Back from Oblivion

Stephen Eddins
AllMusic Guide (US)
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Melba Recordings has hit on a brilliant strategy for marketing some of their fine Australian artists to a broader public: they compile thematic collections of music so obscure that much of it is available virtually nowhere else, for instance, nineteenth century British operatic arias. In this case, the novelty of the album is the solo instrument – the ophicleide.

The ophicleide was developed early in the nineteenth century, and was obsolete within a hundred years. It’s a sort of hybrid between a brass and woodwind instrument – it has a brass mouthpiece, looks something like a cross between a bassoon and a very scrawny tuba, and uses keys like a woodwind. It was often played by trombonists, but its tone is much more mellow and rounded than a trombone’s, like a bass version of a baritone horn. The extreme difficulty of playing it smoothly contributed to its demise, and tubas took its place as the bass of the brass section.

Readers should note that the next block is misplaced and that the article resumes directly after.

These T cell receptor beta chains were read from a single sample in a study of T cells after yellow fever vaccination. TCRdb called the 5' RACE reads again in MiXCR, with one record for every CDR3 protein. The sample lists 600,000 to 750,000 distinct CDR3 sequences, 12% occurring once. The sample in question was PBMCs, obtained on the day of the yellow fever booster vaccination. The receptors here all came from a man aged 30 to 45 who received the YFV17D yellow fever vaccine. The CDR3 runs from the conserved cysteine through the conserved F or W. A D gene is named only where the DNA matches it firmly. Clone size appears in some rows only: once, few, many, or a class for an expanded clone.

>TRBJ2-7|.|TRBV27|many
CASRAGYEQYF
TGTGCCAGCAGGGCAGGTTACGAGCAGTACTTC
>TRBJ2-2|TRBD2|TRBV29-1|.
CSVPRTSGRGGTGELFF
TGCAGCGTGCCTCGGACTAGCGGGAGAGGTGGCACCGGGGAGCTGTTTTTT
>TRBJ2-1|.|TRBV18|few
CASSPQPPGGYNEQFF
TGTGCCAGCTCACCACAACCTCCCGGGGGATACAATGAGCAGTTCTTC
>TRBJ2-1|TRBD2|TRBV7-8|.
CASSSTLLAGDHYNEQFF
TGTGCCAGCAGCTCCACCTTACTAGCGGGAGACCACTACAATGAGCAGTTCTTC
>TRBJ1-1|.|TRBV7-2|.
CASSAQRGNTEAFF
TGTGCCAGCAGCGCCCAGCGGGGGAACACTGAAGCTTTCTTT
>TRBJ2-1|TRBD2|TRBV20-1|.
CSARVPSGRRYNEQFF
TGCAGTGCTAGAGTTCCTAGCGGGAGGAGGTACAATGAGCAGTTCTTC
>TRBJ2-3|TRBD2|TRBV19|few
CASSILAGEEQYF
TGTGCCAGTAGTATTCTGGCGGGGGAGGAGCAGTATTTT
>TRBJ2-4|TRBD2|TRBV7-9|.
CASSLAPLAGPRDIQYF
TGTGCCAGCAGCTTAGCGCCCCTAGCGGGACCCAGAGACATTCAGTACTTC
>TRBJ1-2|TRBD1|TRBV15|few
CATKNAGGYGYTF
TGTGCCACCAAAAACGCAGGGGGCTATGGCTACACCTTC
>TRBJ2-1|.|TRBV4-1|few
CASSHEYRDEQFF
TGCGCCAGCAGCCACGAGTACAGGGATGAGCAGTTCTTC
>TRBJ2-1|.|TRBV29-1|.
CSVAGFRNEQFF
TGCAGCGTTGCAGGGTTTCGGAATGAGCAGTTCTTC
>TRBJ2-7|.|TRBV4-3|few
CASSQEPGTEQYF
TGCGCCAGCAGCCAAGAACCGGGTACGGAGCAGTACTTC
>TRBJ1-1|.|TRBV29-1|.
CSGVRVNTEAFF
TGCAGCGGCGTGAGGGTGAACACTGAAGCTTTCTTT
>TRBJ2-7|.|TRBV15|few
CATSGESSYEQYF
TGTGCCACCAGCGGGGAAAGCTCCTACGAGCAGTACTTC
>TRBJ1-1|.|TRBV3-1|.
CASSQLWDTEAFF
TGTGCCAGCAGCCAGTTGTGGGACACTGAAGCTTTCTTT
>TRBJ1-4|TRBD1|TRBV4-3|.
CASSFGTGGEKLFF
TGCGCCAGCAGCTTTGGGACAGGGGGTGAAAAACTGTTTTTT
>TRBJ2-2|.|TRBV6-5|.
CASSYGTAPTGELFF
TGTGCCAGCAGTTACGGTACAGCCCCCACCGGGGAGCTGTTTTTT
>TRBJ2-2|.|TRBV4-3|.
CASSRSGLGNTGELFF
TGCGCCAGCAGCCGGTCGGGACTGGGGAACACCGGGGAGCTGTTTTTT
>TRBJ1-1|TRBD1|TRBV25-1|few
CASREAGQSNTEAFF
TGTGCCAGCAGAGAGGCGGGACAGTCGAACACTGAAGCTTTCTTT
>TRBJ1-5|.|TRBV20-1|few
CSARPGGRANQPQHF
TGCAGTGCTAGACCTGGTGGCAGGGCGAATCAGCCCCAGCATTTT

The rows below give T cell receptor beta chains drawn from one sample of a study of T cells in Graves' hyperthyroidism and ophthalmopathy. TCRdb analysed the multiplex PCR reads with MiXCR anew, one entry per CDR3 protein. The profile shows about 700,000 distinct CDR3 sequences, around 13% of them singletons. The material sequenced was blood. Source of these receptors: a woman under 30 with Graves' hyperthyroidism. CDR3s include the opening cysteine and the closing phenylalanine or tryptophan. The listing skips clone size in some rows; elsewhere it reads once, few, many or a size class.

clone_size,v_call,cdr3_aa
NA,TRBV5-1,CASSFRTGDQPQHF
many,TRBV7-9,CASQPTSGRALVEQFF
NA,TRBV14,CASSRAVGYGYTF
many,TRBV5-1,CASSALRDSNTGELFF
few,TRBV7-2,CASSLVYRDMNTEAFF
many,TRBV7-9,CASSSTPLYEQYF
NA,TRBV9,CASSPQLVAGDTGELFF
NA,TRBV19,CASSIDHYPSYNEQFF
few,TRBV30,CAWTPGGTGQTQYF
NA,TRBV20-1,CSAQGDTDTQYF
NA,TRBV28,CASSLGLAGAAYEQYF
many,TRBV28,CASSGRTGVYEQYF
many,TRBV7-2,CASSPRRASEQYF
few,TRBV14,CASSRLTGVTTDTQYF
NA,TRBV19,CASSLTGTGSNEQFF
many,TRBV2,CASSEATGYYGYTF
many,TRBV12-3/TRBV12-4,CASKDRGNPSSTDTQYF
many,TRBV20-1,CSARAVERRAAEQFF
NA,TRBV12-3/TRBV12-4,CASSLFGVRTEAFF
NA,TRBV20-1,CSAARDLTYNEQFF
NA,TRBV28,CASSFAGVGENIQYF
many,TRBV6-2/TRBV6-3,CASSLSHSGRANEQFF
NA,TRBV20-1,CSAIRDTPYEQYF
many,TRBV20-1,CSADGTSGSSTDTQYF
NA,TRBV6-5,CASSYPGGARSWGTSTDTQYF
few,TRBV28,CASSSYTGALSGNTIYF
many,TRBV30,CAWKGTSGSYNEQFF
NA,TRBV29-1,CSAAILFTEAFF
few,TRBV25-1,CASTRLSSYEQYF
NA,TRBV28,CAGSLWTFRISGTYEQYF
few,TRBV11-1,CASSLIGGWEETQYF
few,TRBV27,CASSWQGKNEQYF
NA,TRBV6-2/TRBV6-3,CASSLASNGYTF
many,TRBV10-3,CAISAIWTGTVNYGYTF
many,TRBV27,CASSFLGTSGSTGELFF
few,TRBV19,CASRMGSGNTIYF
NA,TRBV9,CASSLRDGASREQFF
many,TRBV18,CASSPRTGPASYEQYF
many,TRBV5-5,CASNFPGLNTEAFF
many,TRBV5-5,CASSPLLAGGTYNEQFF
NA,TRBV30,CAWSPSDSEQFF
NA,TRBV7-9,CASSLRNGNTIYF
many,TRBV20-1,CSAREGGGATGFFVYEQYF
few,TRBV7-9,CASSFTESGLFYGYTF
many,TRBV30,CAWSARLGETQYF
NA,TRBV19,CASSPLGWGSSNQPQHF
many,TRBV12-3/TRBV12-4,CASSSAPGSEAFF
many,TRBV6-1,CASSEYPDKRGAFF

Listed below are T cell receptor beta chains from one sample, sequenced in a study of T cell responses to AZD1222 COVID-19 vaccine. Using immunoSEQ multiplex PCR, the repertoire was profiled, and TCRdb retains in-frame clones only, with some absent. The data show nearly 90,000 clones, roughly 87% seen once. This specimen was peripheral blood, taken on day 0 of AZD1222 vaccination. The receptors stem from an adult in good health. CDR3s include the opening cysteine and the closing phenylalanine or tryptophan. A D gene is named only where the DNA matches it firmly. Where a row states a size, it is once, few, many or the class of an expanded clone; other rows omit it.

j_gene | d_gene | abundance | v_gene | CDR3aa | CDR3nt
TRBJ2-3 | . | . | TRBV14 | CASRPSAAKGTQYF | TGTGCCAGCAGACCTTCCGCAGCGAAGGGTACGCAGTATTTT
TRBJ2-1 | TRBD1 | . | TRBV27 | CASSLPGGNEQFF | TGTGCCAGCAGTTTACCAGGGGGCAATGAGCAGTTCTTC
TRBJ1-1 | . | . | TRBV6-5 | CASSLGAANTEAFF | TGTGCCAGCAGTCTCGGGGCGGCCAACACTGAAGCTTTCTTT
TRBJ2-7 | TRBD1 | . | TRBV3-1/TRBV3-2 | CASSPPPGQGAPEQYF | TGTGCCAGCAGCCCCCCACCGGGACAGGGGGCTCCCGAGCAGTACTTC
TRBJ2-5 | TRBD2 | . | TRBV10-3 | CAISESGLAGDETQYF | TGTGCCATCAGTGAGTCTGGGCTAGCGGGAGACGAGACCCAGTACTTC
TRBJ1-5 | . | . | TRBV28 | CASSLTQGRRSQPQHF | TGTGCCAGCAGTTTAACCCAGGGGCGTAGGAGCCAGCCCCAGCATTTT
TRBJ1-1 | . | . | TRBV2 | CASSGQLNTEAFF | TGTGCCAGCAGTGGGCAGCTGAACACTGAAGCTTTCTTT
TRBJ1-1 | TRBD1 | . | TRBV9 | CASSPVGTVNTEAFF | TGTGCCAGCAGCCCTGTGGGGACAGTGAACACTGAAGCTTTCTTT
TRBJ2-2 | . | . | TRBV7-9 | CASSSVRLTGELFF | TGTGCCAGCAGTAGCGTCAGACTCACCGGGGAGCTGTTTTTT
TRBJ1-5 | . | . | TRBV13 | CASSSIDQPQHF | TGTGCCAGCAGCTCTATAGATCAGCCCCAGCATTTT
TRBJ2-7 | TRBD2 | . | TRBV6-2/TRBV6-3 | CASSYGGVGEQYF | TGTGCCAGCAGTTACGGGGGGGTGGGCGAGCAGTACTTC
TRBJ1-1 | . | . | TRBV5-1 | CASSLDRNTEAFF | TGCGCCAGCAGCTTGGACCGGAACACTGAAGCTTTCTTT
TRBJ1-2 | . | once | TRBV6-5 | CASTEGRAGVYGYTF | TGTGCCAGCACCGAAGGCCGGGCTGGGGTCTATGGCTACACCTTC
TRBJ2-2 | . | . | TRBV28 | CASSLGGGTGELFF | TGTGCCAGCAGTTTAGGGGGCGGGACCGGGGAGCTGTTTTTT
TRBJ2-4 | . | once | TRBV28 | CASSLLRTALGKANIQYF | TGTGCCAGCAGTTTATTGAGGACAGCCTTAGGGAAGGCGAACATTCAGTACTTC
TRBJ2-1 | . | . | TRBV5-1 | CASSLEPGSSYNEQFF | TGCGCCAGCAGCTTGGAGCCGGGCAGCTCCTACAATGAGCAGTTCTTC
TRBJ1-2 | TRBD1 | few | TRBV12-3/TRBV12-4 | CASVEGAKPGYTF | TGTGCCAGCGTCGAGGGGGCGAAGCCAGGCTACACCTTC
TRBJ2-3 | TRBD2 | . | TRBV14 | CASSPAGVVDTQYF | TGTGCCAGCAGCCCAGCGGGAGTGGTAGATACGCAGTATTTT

Australian trombonist Nick Byrne mastered the treacherous instrument, and presents a varied recital of eighteenth through twentieth century pieces, some written for the tiny solo repertoire for the ophicleide, but most of which are transcriptions. The Adagio from contemporary English composer Simon Proctor’s Ophicleide Concerto is relaxed, jazz-inflected and lyrical. Nineteenth century French composer Dieudonné Dagnielies’ Fantasie Variée, written for the instrument, is a piece of Romantic virtuoso fluff, as is his contemporary Kaspar Kummer’s Variations for Ophicleide. The transcriptions, including pieces by Handel, Grieg, Elgar, Rachmaninov, and Piazzolla, have more musical substance and are well suited to the ophicleide’s special lyrical capabilities. Byrne plays with such fluency and security that he makes it hard to believe that the ophicleide is really a difficult instrument. His musicality and the uniqueness of the instrument’s rich tone make his performances a pure pleasure, even in the musical trifles. Pianist David Miller accompanies him with energy and grace. Melba’s clean and present sound is exemplary.

PERFORMANCE: ****½ (4½ stars)
SOUND: ***** (5 stars)